Marie-Josée Croze plays a speech therapist in “The Diving Bell and the Butterfly.” (Etienne George/Miramax Films)

Rachel Hoge, in her Nov. 7 Health & Science article, "Don't judge me by my words," seemed to imply that because stuttering is a physical problem with possible biological bases, the obligation is on other people to accept her stuttering as a disability that she cannot do anything about. This attitude assumes biology is destiny and does a disservice to people with all kinds of disabilities who work hard and achieve some success in overcoming their limitations.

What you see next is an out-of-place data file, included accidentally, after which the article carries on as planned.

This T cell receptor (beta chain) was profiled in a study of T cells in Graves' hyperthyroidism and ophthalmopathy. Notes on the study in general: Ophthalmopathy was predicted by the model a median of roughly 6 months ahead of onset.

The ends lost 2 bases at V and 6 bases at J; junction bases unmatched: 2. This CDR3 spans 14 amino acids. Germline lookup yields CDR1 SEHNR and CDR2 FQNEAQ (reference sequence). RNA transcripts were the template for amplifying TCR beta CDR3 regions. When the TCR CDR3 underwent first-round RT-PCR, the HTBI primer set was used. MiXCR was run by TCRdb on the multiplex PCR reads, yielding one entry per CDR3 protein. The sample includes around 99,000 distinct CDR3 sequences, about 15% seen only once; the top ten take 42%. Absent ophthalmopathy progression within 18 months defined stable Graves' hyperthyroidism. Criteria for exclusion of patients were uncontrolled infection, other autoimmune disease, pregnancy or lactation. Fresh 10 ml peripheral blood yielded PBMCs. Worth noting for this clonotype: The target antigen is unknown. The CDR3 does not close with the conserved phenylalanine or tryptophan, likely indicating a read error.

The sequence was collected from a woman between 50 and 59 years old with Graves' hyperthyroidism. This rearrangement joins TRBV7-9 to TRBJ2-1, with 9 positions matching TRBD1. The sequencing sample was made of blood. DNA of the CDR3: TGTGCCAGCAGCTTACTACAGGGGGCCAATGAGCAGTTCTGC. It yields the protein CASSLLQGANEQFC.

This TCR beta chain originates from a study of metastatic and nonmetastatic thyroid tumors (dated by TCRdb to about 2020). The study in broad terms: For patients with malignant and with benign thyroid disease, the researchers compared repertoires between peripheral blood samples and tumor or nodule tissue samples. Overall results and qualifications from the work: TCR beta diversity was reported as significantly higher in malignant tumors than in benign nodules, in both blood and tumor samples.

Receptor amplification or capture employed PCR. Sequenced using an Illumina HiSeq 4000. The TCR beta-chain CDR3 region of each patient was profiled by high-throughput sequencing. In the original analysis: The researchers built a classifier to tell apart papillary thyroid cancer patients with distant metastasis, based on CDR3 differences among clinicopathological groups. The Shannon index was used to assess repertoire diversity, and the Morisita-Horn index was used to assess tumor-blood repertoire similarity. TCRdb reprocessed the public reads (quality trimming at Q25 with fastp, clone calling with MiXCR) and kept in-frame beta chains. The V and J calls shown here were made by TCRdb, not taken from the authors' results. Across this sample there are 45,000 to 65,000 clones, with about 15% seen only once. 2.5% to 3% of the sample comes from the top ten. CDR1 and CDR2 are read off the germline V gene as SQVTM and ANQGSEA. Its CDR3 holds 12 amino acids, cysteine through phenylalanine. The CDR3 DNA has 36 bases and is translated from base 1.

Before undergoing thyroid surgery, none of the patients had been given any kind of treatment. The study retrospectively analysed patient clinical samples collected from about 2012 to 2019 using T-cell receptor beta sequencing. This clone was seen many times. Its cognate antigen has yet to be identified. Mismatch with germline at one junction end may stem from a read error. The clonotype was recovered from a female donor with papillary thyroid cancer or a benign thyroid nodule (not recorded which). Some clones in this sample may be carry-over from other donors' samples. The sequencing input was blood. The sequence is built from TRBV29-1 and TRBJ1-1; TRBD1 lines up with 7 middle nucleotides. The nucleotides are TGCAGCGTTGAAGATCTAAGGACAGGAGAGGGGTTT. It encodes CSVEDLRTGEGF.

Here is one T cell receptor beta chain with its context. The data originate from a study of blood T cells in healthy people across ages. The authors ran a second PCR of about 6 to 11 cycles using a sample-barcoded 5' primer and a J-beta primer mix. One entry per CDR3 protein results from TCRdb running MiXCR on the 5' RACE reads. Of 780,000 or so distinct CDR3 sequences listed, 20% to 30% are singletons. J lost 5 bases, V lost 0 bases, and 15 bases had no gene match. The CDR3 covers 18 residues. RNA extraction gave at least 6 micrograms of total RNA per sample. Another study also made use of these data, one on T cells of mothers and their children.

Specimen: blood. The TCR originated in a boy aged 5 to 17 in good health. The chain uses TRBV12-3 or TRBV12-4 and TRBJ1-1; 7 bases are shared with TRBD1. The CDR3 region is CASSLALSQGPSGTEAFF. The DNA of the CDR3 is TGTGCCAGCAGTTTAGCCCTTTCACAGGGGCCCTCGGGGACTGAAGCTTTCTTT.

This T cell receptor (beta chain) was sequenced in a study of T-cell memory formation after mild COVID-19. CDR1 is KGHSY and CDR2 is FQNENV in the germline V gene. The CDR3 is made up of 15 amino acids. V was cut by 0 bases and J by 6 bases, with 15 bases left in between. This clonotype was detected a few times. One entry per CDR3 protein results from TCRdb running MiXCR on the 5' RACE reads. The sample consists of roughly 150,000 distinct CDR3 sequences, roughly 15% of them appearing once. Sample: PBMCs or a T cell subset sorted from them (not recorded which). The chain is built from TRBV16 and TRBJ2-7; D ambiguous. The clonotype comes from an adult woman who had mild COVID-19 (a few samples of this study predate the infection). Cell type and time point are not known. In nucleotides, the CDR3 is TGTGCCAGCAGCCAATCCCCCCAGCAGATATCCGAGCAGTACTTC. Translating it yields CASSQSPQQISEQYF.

I have stuttered all my life and, through speech therapy and continual work, have significantly improved my fluency. While we all need to be more accepting of each other, people who stutter or have other disabilities have the opportunity to successfully address their problems. Help is available, and as I know from my own experience, working with professional therapists can do wonders to improve one’s lot in life and to alleviate the discomfort that other people may feel in dealing with those of us who have disabilities.

Andrew Snope, Columbia